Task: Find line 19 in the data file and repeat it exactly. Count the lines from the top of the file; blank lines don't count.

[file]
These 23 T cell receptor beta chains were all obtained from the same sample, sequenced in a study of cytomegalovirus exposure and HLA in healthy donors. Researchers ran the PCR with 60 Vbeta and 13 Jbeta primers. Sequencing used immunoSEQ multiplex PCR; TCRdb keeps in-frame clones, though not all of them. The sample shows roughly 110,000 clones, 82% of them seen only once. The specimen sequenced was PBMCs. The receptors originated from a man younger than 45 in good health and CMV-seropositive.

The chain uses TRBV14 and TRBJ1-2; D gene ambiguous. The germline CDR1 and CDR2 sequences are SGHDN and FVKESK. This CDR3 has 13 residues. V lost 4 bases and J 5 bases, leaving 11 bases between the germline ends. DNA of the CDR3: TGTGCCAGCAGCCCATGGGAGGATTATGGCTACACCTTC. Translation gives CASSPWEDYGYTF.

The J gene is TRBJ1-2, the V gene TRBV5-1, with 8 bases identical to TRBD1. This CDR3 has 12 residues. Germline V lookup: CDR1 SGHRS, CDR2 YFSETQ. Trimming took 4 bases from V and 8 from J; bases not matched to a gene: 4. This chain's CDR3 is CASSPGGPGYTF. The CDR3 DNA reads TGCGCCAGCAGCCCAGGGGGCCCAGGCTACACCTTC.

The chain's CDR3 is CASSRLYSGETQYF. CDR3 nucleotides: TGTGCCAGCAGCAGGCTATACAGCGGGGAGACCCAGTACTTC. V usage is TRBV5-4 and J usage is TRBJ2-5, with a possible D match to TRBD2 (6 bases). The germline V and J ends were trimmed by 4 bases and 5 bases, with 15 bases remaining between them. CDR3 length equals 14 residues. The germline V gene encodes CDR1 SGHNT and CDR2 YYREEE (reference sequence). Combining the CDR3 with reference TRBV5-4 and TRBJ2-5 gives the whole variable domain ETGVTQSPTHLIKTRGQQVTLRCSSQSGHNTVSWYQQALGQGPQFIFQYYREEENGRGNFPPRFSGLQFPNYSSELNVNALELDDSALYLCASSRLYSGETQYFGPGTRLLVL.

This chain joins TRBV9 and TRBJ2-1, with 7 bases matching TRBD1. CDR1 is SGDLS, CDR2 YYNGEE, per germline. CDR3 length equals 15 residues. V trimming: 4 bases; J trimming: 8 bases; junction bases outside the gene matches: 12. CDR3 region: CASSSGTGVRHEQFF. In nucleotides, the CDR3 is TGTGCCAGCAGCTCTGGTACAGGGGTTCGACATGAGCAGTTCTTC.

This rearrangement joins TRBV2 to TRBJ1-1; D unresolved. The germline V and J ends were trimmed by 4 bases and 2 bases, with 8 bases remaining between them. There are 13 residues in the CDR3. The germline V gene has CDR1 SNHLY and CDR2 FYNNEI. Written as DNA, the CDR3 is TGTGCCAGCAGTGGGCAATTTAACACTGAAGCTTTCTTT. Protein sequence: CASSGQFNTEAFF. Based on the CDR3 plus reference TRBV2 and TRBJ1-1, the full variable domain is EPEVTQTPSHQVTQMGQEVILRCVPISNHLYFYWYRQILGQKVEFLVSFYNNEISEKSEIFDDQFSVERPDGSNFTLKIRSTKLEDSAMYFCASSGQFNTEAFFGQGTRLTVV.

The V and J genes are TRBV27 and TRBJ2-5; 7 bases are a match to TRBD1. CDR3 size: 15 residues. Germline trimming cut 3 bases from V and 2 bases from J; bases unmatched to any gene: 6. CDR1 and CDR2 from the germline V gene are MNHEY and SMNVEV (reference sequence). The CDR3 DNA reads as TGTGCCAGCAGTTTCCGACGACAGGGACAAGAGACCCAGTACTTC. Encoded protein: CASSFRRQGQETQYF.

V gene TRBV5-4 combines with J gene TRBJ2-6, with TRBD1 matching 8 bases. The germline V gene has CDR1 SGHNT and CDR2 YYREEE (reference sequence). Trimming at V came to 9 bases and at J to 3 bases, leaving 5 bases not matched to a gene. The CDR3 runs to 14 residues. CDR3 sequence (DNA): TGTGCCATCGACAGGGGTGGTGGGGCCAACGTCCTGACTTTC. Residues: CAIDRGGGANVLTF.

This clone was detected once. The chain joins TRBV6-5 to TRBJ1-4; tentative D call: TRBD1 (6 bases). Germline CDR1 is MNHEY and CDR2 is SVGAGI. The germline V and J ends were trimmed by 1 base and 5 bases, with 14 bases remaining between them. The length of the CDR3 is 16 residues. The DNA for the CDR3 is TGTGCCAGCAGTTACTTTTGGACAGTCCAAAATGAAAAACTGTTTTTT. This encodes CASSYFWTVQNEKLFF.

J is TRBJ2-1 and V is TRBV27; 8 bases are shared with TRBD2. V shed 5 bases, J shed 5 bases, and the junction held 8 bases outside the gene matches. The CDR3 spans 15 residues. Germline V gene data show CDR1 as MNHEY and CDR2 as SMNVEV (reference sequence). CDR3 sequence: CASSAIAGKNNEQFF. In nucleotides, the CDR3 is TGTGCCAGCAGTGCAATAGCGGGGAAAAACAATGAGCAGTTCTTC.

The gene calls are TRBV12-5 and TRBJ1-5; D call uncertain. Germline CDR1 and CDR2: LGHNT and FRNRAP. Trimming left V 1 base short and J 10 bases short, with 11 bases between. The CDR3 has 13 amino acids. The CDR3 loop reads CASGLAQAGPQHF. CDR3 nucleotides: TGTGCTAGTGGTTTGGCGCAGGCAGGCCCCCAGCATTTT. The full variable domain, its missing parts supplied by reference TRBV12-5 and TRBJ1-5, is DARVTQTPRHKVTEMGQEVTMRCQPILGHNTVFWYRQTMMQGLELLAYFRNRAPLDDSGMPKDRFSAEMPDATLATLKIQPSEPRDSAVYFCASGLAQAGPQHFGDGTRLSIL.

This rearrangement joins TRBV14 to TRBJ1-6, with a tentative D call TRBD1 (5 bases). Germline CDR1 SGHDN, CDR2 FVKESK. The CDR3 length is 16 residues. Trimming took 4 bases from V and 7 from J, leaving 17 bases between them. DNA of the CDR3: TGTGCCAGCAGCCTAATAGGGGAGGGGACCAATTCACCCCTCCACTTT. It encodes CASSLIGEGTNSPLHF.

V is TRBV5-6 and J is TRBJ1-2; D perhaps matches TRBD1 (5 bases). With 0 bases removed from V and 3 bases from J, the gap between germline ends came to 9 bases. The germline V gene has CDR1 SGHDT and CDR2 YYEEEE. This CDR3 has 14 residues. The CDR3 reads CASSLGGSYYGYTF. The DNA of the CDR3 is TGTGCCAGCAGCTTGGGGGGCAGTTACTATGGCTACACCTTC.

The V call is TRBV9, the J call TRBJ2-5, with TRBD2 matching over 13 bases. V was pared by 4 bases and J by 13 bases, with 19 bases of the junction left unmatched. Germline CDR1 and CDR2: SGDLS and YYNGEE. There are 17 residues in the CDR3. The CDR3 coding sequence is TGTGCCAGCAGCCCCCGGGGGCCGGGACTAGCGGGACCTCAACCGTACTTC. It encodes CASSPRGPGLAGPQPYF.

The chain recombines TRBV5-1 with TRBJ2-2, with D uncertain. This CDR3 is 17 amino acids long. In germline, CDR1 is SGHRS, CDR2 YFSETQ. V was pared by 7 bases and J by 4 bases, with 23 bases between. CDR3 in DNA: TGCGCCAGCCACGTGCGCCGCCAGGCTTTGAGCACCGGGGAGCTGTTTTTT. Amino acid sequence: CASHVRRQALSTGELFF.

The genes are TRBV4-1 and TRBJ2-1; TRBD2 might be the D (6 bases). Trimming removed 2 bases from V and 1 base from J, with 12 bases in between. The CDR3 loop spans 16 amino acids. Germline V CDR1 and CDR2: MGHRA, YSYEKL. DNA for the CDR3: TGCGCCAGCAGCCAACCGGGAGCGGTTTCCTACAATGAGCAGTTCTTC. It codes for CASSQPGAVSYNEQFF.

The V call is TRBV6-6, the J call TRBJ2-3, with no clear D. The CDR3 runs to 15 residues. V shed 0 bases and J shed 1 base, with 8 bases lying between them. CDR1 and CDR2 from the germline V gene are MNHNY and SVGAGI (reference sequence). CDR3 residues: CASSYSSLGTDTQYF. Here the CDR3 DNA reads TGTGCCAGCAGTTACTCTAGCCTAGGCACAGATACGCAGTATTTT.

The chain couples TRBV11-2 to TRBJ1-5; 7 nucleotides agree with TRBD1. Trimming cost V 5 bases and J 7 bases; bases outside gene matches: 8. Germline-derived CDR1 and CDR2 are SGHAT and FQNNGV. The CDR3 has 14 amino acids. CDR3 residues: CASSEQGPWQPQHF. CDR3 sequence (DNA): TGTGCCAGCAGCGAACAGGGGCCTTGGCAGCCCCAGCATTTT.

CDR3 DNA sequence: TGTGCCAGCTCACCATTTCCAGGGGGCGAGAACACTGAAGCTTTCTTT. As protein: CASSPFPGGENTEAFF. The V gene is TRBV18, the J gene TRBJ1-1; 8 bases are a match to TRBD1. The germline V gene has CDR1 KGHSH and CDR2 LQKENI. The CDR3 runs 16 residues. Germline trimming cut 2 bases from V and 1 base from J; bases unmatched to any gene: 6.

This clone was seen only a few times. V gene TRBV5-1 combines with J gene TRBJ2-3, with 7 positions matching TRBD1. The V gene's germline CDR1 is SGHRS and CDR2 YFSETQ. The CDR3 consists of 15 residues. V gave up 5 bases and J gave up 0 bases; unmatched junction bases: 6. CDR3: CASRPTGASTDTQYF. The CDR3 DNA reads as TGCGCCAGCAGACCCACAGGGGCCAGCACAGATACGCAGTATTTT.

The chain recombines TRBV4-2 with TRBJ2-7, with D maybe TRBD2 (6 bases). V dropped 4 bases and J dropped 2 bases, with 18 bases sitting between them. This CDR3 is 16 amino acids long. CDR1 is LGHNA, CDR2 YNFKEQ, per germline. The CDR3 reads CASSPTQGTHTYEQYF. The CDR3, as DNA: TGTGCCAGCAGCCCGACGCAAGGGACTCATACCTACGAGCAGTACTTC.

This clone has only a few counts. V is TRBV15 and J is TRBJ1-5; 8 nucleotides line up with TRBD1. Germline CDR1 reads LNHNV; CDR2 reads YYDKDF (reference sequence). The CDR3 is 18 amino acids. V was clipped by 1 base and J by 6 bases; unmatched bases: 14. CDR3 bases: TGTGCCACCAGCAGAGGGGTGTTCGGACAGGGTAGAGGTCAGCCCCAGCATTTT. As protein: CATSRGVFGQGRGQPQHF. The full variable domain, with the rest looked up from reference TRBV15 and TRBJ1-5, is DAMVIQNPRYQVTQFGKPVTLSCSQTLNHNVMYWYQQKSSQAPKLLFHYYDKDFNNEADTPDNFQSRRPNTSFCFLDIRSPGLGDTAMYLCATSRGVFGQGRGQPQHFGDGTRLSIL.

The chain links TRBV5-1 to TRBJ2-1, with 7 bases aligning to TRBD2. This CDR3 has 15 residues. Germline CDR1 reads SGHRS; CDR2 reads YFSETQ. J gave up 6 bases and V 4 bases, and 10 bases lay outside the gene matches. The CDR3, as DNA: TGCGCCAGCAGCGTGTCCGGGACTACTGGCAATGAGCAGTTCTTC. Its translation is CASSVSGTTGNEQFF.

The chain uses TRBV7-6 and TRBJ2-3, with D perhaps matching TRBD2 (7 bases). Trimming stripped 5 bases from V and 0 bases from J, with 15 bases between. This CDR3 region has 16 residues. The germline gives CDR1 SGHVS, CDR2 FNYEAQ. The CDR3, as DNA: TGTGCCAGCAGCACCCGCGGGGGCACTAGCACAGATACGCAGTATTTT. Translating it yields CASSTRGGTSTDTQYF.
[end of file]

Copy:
CDR3 DNA sequence: TGTGCCAGCTCACCATTTCCAGGGGGCGAGAACACTGAAGCTTTCTTT. As protein: CASSPFPGGENTEAFF. The V gene is TRBV18, the J gene TRBJ1-1; 8 bases are a match to TRBD1. The germline V gene has CDR1 KGHSH and CDR2 LQKENI. The CDR3 runs 16 residues. Germline trimming cut 2 bases from V and 1 base from J; bases unmatched to any gene: 6.